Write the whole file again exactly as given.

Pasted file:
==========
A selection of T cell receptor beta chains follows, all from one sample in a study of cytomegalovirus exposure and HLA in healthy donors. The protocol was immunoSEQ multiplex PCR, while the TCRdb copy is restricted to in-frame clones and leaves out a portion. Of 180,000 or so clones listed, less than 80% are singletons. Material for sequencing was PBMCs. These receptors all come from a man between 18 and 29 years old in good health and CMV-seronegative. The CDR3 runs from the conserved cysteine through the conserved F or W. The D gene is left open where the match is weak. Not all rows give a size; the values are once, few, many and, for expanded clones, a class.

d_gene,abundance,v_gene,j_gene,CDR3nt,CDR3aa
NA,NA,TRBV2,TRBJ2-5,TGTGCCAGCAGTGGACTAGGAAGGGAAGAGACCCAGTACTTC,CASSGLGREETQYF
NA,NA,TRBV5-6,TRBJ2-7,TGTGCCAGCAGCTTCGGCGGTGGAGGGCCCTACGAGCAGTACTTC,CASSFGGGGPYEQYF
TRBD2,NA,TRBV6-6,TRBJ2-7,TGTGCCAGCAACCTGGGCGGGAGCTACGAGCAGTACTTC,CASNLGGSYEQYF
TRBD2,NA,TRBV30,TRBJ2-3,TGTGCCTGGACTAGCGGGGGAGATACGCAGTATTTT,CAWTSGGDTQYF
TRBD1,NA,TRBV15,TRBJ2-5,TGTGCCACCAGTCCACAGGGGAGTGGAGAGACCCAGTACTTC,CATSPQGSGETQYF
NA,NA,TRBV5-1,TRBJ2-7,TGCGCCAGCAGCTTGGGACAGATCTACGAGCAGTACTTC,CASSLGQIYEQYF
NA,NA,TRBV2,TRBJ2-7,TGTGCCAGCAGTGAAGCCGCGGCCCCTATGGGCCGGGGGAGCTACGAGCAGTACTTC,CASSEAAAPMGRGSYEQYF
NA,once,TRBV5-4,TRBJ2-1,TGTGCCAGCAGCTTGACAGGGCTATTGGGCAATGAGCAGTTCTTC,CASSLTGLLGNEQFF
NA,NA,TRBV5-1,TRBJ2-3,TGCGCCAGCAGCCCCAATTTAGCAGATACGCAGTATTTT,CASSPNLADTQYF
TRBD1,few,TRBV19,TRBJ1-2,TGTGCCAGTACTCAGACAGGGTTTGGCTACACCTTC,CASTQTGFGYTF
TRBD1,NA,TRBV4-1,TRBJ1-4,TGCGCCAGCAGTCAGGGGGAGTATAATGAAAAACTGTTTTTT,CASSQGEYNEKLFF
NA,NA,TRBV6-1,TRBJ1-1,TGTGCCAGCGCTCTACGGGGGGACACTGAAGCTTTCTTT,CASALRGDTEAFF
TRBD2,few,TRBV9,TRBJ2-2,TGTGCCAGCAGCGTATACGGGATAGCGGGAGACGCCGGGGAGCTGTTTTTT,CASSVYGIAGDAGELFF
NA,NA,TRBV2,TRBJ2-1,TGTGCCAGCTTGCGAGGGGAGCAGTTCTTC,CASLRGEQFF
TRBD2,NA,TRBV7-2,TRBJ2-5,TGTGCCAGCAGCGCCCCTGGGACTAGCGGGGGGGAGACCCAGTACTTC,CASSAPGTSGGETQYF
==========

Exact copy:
A selection of T cell receptor beta chains follows, all from one sample in a study of cytomegalovirus exposure and HLA in healthy donors. The protocol was immunoSEQ multiplex PCR, while the TCRdb copy is restricted to in-frame clones and leaves out a portion. Of 180,000 or so clones listed, less than 80% are singletons. Material for sequencing was PBMCs. These receptors all come from a man between 18 and 29 years old in good health and CMV-seronegative. The CDR3 runs from the conserved cysteine through the conserved F or W. The D gene is left open where the match is weak. Not all rows give a size; the values are once, few, many and, for expanded clones, a class.

d_gene,abundance,v_gene,j_gene,CDR3nt,CDR3aa
NA,NA,TRBV2,TRBJ2-5,TGTGCCAGCAGTGGACTAGGAAGGGAAGAGACCCAGTACTTC,CASSGLGREETQYF
NA,NA,TRBV5-6,TRBJ2-7,TGTGCCAGCAGCTTCGGCGGTGGAGGGCCCTACGAGCAGTACTTC,CASSFGGGGPYEQYF
TRBD2,NA,TRBV6-6,TRBJ2-7,TGTGCCAGCAACCTGGGCGGGAGCTACGAGCAGTACTTC,CASNLGGSYEQYF
TRBD2,NA,TRBV30,TRBJ2-3,TGTGCCTGGACTAGCGGGGGAGATACGCAGTATTTT,CAWTSGGDTQYF
TRBD1,NA,TRBV15,TRBJ2-5,TGTGCCACCAGTCCACAGGGGAGTGGAGAGACCCAGTACTTC,CATSPQGSGETQYF
NA,NA,TRBV5-1,TRBJ2-7,TGCGCCAGCAGCTTGGGACAGATCTACGAGCAGTACTTC,CASSLGQIYEQYF
NA,NA,TRBV2,TRBJ2-7,TGTGCCAGCAGTGAAGCCGCGGCCCCTATGGGCCGGGGGAGCTACGAGCAGTACTTC,CASSEAAAPMGRGSYEQYF
NA,once,TRBV5-4,TRBJ2-1,TGTGCCAGCAGCTTGACAGGGCTATTGGGCAATGAGCAGTTCTTC,CASSLTGLLGNEQFF
NA,NA,TRBV5-1,TRBJ2-3,TGCGCCAGCAGCCCCAATTTAGCAGATACGCAGTATTTT,CASSPNLADTQYF
TRBD1,few,TRBV19,TRBJ1-2,TGTGCCAGTACTCAGACAGGGTTTGGCTACACCTTC,CASTQTGFGYTF
TRBD1,NA,TRBV4-1,TRBJ1-4,TGCGCCAGCAGTCAGGGGGAGTATAATGAAAAACTGTTTTTT,CASSQGEYNEKLFF
NA,NA,TRBV6-1,TRBJ1-1,TGTGCCAGCGCTCTACGGGGGGACACTGAAGCTTTCTTT,CASALRGDTEAFF
TRBD2,few,TRBV9,TRBJ2-2,TGTGCCAGCAGCGTATACGGGATAGCGGGAGACGCCGGGGAGCTGTTTTTT,CASSVYGIAGDAGELFF
NA,NA,TRBV2,TRBJ2-1,TGTGCCAGCTTGCGAGGGGAGCAGTTCTTC,CASLRGEQFF
TRBD2,NA,TRBV7-2,TRBJ2-5,TGTGCCAGCAGCGCCCCTGGGACTAGCGGGGGGGAGACCCAGTACTTC,CASSAPGTSGGETQYF